You see them at networking receptions, devising drink orders from customers' shouts like an improv actor taking cues from an audience. You see them at celebration events, jamming with party–goers like a DJ dancing to his rhythms. You see them at gallery openings, mixing layered shots like an artist blending paint on a palette. They are the bartenders from Penn Student Agencies (PSA), and they know that a "Cranberry Vodka" is really called a "Cape Codder."
In order to join PSA Bartending as a staff bartender (and earn at least $20 per hour), you only need to be 18 years old, attend a one–day certification course ($189), fill out the application, pass a written test administered in the PSA office, and have an interview. Since the jobs are first come first serve, PSA will take as many bartenders as who make it all the way through the hiring process (Hint: the first question asks how to make a cosmo).
Although there is an official manual, mixology allows for creativity and customization. Bartending Assistant Manager Eleanor St. John Sutton (C'18) loves to make layered shots—not only because of their eye–catching quality, but also because "they require delicacy and patience," she says. This allows her to "be creative in a way that's totally different" from her schoolwork.
PSA Bartending Manager Jared Fenton (C '17), and former bartender at Harvest, reflects on his source of inspiration in coming up with new drinks: “You can go online and look up cool drinks and see what other people have done and then do variations on that...but the thing that I try to do when I make drinks is that I try to tailor the drink to the person.”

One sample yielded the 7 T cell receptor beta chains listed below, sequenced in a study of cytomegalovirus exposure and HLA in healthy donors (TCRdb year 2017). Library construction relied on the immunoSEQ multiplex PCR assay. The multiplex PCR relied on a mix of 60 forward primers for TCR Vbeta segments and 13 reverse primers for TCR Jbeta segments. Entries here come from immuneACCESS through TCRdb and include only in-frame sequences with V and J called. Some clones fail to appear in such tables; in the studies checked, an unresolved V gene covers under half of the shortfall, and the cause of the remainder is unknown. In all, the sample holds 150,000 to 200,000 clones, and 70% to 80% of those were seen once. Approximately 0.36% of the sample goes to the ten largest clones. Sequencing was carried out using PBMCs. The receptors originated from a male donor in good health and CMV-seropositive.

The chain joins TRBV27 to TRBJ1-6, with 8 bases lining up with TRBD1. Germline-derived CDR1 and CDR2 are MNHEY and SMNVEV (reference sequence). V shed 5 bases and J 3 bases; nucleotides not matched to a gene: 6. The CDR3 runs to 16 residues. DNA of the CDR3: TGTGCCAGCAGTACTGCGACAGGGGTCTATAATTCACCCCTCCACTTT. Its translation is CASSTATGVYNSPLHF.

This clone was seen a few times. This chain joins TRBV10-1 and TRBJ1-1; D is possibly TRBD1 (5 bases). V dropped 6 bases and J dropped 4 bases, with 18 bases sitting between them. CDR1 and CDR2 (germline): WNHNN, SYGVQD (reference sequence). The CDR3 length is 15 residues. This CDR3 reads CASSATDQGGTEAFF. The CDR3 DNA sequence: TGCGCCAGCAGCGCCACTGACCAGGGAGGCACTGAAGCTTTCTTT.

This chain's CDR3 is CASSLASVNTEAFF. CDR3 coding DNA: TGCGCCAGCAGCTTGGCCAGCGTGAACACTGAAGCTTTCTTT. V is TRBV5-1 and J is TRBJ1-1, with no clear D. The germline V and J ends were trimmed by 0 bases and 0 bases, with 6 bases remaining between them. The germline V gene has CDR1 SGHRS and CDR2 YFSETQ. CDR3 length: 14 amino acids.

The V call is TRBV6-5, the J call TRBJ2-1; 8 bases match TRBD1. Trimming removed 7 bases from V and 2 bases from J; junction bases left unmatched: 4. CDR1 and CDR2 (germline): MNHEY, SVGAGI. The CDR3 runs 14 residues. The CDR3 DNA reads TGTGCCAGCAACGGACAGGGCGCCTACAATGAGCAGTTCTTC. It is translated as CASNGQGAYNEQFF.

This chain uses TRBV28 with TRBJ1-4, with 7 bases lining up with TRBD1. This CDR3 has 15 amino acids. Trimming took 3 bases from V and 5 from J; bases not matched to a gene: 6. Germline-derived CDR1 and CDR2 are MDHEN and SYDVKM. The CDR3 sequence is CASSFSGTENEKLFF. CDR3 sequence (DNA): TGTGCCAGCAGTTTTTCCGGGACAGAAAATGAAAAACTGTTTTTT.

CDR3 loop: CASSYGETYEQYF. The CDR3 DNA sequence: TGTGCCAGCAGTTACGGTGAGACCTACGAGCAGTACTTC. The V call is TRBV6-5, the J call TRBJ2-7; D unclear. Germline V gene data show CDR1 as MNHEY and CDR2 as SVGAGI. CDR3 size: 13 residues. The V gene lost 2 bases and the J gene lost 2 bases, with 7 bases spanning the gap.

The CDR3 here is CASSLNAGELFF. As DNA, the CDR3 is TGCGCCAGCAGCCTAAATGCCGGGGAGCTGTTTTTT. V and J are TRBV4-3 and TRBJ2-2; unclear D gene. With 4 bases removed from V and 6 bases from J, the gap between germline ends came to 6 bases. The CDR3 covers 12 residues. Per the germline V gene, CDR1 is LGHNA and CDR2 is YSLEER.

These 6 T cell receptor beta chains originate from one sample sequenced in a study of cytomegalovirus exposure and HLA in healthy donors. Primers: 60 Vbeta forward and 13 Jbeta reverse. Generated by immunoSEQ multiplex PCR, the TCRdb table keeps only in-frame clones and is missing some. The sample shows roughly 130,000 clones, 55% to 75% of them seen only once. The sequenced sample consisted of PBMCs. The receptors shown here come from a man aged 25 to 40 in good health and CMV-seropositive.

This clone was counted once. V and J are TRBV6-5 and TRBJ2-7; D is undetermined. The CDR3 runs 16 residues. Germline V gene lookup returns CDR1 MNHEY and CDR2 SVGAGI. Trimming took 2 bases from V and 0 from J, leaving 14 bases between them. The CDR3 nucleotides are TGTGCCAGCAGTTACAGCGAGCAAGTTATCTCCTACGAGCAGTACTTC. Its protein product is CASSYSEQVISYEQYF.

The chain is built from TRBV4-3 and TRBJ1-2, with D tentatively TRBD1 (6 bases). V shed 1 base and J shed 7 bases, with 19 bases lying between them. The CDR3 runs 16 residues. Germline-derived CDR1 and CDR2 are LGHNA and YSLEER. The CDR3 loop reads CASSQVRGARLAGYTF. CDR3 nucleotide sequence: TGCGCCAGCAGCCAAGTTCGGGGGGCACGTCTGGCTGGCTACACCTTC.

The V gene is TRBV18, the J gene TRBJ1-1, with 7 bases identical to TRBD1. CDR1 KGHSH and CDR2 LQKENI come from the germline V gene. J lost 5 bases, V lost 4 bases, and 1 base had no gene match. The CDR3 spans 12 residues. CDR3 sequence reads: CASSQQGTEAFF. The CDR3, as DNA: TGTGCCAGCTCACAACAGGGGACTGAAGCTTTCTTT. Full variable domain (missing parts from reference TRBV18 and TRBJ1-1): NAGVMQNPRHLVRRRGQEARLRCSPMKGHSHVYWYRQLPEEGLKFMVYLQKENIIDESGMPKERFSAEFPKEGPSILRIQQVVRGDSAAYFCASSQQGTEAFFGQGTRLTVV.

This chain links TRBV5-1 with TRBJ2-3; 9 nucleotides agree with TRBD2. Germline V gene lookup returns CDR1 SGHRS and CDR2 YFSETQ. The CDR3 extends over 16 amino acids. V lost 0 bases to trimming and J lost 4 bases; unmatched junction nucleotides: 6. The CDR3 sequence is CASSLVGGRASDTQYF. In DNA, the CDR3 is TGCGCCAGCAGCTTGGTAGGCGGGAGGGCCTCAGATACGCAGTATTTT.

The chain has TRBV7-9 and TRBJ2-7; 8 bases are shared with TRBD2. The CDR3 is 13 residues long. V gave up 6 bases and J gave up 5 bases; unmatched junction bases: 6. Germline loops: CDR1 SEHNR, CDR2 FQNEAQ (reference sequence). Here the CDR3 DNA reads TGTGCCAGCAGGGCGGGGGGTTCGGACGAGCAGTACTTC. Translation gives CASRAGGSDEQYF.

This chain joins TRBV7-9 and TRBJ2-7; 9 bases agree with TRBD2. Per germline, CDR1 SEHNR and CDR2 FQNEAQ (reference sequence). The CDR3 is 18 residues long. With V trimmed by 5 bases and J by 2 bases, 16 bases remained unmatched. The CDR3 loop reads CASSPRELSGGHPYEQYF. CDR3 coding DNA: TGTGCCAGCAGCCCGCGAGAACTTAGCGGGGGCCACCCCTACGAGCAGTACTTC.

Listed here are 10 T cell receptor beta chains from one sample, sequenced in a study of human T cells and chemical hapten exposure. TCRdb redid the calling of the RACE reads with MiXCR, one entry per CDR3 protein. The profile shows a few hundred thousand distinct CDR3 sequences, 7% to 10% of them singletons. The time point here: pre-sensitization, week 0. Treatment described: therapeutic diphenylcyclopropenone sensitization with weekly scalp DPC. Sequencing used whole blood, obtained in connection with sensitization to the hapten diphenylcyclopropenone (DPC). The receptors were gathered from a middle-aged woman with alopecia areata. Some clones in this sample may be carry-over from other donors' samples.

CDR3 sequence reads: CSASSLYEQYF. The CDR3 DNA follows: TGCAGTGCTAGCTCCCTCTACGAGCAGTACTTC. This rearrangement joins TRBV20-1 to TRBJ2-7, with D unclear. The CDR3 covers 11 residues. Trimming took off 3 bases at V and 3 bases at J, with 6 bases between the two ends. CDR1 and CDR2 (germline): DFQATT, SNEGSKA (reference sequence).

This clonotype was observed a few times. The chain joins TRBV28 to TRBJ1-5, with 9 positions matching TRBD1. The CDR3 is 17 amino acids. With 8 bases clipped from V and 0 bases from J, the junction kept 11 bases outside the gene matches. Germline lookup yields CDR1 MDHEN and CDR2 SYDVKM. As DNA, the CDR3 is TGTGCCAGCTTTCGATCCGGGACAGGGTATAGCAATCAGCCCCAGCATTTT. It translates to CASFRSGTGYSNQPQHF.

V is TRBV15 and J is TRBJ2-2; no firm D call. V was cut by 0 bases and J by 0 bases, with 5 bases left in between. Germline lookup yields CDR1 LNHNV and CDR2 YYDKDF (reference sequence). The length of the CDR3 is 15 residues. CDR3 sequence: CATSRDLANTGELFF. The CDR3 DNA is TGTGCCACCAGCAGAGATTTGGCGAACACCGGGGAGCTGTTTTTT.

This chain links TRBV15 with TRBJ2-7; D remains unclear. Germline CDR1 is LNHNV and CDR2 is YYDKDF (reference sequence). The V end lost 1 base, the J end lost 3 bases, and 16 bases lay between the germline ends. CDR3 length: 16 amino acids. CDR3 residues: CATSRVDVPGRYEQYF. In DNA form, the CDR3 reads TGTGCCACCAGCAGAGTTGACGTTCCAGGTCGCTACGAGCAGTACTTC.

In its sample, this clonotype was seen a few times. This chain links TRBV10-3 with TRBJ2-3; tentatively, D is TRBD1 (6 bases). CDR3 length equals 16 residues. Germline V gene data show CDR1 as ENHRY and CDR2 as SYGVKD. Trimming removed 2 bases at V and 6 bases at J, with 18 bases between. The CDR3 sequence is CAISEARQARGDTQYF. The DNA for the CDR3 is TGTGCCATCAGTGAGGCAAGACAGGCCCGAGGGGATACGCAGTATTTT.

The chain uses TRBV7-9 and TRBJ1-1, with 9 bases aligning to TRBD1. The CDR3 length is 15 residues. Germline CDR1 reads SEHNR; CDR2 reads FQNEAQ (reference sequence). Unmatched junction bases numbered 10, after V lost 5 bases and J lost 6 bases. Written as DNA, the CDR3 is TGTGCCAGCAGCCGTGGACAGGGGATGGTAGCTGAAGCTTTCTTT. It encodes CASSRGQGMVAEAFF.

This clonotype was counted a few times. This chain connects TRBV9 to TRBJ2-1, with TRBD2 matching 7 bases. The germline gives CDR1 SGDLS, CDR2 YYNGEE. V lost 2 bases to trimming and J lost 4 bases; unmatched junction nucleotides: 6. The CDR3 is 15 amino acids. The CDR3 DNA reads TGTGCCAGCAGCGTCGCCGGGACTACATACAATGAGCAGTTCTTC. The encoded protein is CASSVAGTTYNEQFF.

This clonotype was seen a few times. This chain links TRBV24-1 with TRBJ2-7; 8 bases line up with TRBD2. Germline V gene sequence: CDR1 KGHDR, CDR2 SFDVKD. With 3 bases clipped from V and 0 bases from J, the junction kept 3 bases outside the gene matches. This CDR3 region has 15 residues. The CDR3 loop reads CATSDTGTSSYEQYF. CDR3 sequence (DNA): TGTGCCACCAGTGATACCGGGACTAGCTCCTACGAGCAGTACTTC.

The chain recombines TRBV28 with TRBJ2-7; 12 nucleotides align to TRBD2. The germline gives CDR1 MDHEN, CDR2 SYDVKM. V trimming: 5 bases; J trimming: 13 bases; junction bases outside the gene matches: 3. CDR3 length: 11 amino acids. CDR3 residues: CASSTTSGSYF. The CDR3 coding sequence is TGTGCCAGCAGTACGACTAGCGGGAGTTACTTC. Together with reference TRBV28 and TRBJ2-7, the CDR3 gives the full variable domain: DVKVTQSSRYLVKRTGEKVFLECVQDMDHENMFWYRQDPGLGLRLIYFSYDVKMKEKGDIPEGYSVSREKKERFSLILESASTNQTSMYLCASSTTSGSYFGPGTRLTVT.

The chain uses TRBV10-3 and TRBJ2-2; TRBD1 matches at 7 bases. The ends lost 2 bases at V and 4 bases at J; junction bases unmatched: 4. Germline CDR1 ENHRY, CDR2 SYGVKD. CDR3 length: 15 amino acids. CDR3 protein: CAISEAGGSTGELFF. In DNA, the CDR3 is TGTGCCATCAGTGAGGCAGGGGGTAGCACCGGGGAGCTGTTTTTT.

Aside from understanding the customer and catering to their preferences, bartenders also need to know how to assess different situations. They need to respond accordingly and professionally. As Eleanor mentions, "I think bartending is a creative role because I draw from recipes, but also have to be spontaneous. There's improvisation involved, and I have to be adaptable because every gig is different." Jared echoes, “When there’s 100 people at the bar stand, you have to perform. You have to figure out what you are gonna do...If you are doing some type of performance, then I would imagine...you are trying to do the art itself and please people at the same time.”
Bartenders live with the event, moving along with the vibes while adding their own sights and surprises. Bartending Deputy Assistant Manager Chloë Schwartz (C '17) remembers a time when she bartended an event hosted by the Greenfield Intercultural Center: "Everyone was just having a great time, coming in and hanging out with me...We were all enjoying the experience of this get–together," she says. Connecting with her past performing arts experience, she adds, "I would leave with the same rush [after bartending] that I got from performing, and I really love that feeling."